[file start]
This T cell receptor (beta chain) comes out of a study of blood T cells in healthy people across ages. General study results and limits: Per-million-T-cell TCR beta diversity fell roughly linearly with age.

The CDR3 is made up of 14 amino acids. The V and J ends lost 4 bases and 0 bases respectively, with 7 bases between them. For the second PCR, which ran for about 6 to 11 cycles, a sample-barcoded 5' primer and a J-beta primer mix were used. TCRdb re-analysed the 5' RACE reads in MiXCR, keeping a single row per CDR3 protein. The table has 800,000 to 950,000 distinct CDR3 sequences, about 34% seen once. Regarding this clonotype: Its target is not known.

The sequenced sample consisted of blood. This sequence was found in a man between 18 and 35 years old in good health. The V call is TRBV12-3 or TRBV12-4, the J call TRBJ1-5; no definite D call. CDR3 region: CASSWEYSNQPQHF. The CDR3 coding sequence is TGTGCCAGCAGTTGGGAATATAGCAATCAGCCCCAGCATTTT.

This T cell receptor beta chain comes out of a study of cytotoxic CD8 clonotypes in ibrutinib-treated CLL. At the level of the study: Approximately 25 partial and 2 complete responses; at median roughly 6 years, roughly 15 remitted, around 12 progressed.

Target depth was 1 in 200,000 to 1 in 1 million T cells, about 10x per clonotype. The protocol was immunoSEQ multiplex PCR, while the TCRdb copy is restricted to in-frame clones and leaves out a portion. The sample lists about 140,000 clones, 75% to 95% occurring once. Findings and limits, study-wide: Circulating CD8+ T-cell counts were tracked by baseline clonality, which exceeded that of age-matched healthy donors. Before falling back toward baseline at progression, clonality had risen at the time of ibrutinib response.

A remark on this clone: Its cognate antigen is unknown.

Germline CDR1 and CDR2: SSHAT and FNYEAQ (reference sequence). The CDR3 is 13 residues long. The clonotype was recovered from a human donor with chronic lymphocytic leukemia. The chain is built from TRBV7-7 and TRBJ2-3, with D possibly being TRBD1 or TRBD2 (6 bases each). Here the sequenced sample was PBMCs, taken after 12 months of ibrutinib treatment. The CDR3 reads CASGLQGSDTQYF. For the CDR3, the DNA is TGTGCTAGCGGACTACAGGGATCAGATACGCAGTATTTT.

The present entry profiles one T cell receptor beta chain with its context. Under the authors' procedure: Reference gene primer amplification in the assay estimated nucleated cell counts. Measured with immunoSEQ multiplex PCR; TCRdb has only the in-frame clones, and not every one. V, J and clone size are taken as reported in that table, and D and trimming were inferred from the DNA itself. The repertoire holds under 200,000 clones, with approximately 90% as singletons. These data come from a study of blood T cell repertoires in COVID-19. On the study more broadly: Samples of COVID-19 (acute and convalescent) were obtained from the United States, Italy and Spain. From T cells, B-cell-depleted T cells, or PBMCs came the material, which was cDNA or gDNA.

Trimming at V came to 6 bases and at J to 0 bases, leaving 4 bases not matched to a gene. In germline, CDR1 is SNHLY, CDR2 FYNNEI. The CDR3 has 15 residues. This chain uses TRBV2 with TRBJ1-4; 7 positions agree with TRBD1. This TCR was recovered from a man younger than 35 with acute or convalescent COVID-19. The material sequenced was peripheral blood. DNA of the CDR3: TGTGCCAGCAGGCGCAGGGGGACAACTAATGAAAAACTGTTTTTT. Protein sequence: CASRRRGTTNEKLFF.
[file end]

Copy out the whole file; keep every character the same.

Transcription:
This T cell receptor (beta chain) comes out of a study of blood T cells in healthy people across ages. General study results and limits: Per-million-T-cell TCR beta diversity fell roughly linearly with age.

The CDR3 is made up of 14 amino acids. The V and J ends lost 4 bases and 0 bases respectively, with 7 bases between them. For the second PCR, which ran for about 6 to 11 cycles, a sample-barcoded 5' primer and a J-beta primer mix were used. TCRdb re-analysed the 5' RACE reads in MiXCR, keeping a single row per CDR3 protein. The table has 800,000 to 950,000 distinct CDR3 sequences, about 34% seen once. Regarding this clonotype: Its target is not known.

The sequenced sample consisted of blood. This sequence was found in a man between 18 and 35 years old in good health. The V call is TRBV12-3 or TRBV12-4, the J call TRBJ1-5; no definite D call. CDR3 region: CASSWEYSNQPQHF. The CDR3 coding sequence is TGTGCCAGCAGTTGGGAATATAGCAATCAGCCCCAGCATTTT.

This T cell receptor beta chain comes out of a study of cytotoxic CD8 clonotypes in ibrutinib-treated CLL. At the level of the study: Approximately 25 partial and 2 complete responses; at median roughly 6 years, roughly 15 remitted, around 12 progressed.

Target depth was 1 in 200,000 to 1 in 1 million T cells, about 10x per clonotype. The protocol was immunoSEQ multiplex PCR, while the TCRdb copy is restricted to in-frame clones and leaves out a portion. The sample lists about 140,000 clones, 75% to 95% occurring once. Findings and limits, study-wide: Circulating CD8+ T-cell counts were tracked by baseline clonality, which exceeded that of age-matched healthy donors. Before falling back toward baseline at progression, clonality had risen at the time of ibrutinib response.

A remark on this clone: Its cognate antigen is unknown.

Germline CDR1 and CDR2: SSHAT and FNYEAQ (reference sequence). The CDR3 is 13 residues long. The clonotype was recovered from a human donor with chronic lymphocytic leukemia. The chain is built from TRBV7-7 and TRBJ2-3, with D possibly being TRBD1 or TRBD2 (6 bases each). Here the sequenced sample was PBMCs, taken after 12 months of ibrutinib treatment. The CDR3 reads CASGLQGSDTQYF. For the CDR3, the DNA is TGTGCTAGCGGACTACAGGGATCAGATACGCAGTATTTT.

The present entry profiles one T cell receptor beta chain with its context. Under the authors' procedure: Reference gene primer amplification in the assay estimated nucleated cell counts. Measured with immunoSEQ multiplex PCR; TCRdb has only the in-frame clones, and not every one. V, J and clone size are taken as reported in that table, and D and trimming were inferred from the DNA itself. The repertoire holds under 200,000 clones, with approximately 90% as singletons. These data come from a study of blood T cell repertoires in COVID-19. On the study more broadly: Samples of COVID-19 (acute and convalescent) were obtained from the United States, Italy and Spain. From T cells, B-cell-depleted T cells, or PBMCs came the material, which was cDNA or gDNA.

Trimming at V came to 6 bases and at J to 0 bases, leaving 4 bases not matched to a gene. In germline, CDR1 is SNHLY, CDR2 FYNNEI. The CDR3 has 15 residues. This chain uses TRBV2 with TRBJ1-4; 7 positions agree with TRBD1. This TCR was recovered from a man younger than 35 with acute or convalescent COVID-19. The material sequenced was peripheral blood. DNA of the CDR3: TGTGCCAGCAGGCGCAGGGGGACAACTAATGAAAAACTGTTTTTT. Protein sequence: CASRRRGTTNEKLFF.